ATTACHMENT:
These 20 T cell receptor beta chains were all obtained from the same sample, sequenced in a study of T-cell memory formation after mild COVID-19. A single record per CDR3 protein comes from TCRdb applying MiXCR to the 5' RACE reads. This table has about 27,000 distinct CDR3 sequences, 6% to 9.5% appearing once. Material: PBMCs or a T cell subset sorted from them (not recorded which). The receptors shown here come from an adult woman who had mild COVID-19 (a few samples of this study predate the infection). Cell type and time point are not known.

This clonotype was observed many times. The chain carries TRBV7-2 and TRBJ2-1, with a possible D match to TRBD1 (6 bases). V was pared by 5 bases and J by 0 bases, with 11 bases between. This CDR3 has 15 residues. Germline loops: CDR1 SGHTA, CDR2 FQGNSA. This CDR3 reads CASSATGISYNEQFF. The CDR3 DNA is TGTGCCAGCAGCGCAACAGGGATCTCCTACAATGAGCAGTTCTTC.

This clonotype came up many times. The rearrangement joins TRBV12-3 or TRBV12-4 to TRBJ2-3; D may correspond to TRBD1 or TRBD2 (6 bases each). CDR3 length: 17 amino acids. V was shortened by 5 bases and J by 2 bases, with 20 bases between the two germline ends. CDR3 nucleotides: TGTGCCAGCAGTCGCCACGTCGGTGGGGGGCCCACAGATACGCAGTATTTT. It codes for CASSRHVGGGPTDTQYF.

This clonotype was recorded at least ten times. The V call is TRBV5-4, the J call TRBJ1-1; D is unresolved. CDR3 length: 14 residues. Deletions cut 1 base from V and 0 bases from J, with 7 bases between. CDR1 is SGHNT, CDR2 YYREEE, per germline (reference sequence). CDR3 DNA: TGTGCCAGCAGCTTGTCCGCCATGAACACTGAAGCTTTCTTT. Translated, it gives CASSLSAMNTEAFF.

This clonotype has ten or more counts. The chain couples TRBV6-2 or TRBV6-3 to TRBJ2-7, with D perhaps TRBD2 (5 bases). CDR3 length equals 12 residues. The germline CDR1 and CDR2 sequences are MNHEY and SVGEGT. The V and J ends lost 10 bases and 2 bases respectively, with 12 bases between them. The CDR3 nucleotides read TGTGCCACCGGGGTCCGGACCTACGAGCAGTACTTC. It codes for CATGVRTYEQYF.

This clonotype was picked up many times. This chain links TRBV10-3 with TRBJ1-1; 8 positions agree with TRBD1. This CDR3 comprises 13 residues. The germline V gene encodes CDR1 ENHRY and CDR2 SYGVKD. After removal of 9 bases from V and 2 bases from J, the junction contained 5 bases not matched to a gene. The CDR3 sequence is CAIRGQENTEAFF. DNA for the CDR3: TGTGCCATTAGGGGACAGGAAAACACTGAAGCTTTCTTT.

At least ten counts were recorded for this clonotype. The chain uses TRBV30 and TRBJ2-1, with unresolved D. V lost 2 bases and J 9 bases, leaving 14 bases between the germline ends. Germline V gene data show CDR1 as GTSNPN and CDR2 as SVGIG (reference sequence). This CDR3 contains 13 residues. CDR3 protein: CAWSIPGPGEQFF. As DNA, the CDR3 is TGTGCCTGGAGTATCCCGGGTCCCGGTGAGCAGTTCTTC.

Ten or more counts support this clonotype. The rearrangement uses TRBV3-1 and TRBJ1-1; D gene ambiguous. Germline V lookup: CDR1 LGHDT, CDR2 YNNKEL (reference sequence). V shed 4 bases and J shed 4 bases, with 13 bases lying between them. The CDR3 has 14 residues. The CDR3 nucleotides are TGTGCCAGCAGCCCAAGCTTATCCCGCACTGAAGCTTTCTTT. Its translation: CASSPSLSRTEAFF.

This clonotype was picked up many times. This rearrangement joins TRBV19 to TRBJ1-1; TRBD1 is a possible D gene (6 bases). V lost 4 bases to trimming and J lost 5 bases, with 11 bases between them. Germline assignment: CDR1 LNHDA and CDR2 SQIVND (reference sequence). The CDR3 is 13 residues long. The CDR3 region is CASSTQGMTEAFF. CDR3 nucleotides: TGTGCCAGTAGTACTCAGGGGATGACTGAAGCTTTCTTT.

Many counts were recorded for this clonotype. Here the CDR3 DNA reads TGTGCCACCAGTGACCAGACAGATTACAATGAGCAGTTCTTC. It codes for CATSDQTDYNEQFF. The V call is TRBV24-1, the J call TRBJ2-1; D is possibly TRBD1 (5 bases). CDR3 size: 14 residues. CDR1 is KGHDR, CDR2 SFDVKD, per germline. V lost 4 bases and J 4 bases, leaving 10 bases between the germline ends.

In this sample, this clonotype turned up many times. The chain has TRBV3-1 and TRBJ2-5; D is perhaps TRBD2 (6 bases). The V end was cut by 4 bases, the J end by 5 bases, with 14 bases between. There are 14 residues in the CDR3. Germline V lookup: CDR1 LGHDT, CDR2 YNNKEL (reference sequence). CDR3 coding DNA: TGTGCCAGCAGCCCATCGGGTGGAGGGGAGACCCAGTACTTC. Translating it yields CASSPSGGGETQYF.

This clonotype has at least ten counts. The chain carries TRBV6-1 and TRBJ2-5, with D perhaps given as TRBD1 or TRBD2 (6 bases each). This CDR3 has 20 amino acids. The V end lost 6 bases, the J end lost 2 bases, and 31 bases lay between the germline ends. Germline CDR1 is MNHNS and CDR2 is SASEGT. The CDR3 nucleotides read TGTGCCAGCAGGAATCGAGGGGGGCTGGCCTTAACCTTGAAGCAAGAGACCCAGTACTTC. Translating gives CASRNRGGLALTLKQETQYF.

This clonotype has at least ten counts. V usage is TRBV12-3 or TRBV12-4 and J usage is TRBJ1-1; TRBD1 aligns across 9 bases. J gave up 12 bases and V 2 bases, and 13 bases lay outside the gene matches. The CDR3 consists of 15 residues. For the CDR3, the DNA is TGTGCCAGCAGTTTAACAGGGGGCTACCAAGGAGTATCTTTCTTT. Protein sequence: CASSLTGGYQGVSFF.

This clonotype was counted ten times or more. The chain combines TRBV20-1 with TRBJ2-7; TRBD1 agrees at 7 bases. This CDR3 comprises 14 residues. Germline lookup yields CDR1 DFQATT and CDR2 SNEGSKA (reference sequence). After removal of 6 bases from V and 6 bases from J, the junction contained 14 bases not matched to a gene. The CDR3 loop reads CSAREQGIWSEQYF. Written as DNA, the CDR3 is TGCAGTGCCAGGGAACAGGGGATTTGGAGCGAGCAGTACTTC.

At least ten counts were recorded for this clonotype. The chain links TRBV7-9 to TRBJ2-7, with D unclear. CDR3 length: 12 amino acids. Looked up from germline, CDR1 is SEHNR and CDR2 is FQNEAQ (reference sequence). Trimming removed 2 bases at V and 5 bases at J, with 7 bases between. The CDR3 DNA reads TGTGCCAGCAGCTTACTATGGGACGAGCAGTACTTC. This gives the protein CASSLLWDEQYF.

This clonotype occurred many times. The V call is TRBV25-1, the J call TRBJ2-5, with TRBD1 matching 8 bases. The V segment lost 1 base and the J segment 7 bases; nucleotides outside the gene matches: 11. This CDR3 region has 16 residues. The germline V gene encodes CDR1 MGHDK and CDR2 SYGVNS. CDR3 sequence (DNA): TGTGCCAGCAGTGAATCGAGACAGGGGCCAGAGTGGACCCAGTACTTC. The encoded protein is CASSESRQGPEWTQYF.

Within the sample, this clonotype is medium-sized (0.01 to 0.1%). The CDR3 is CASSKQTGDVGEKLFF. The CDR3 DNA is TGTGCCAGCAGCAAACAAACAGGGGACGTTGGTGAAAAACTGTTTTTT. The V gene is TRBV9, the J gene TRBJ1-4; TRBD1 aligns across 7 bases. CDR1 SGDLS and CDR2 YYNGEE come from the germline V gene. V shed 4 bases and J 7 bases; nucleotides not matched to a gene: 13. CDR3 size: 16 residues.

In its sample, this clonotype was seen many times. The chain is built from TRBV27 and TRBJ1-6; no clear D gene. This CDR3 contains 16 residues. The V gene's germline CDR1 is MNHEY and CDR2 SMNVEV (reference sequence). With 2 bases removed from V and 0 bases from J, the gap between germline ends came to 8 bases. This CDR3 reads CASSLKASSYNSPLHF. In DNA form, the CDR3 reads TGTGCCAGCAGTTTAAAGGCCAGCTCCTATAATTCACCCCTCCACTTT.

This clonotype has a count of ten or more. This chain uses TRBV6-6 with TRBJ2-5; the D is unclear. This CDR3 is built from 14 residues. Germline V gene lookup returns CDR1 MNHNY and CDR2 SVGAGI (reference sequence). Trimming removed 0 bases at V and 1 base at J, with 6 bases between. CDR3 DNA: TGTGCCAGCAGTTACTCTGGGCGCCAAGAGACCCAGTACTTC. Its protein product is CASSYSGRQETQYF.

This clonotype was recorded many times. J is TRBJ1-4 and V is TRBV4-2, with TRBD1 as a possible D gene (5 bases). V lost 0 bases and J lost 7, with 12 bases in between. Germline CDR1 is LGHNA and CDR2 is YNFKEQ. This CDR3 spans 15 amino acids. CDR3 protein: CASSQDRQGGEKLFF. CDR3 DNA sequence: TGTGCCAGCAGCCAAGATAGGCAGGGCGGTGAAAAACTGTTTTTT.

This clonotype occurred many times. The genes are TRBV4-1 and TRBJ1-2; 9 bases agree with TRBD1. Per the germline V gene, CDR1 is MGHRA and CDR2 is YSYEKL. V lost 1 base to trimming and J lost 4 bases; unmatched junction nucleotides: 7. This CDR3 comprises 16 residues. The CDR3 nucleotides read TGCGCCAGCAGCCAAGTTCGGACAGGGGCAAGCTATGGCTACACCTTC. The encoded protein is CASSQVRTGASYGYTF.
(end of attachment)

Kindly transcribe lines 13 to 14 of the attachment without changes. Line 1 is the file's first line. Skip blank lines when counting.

This clonotype has at least ten counts. V usage is TRBV12-3 or TRBV12-4 and J usage is TRBJ1-1; TRBD1 aligns across 9 bases. J gave up 12 bases and V 2 bases, and 13 bases lay outside the gene matches. The CDR3 consists of 15 residues. For the CDR3, the DNA is TGTGCCAGCAGTTTAACAGGGGGCTACCAAGGAGTATCTTTCTTT. Protein sequence: CASSLTGGYQGVSFF.

This clonotype was counted ten times or more. The chain combines TRBV20-1 with TRBJ2-7; TRBD1 agrees at 7 bases. This CDR3 comprises 14 residues. Germline lookup yields CDR1 DFQATT and CDR2 SNEGSKA (reference sequence). After removal of 6 bases from V and 6 bases from J, the junction contained 14 bases not matched to a gene. The CDR3 loop reads CSAREQGIWSEQYF. Written as DNA, the CDR3 is TGCAGTGCCAGGGAACAGGGGATTTGGAGCGAGCAGTACTTC.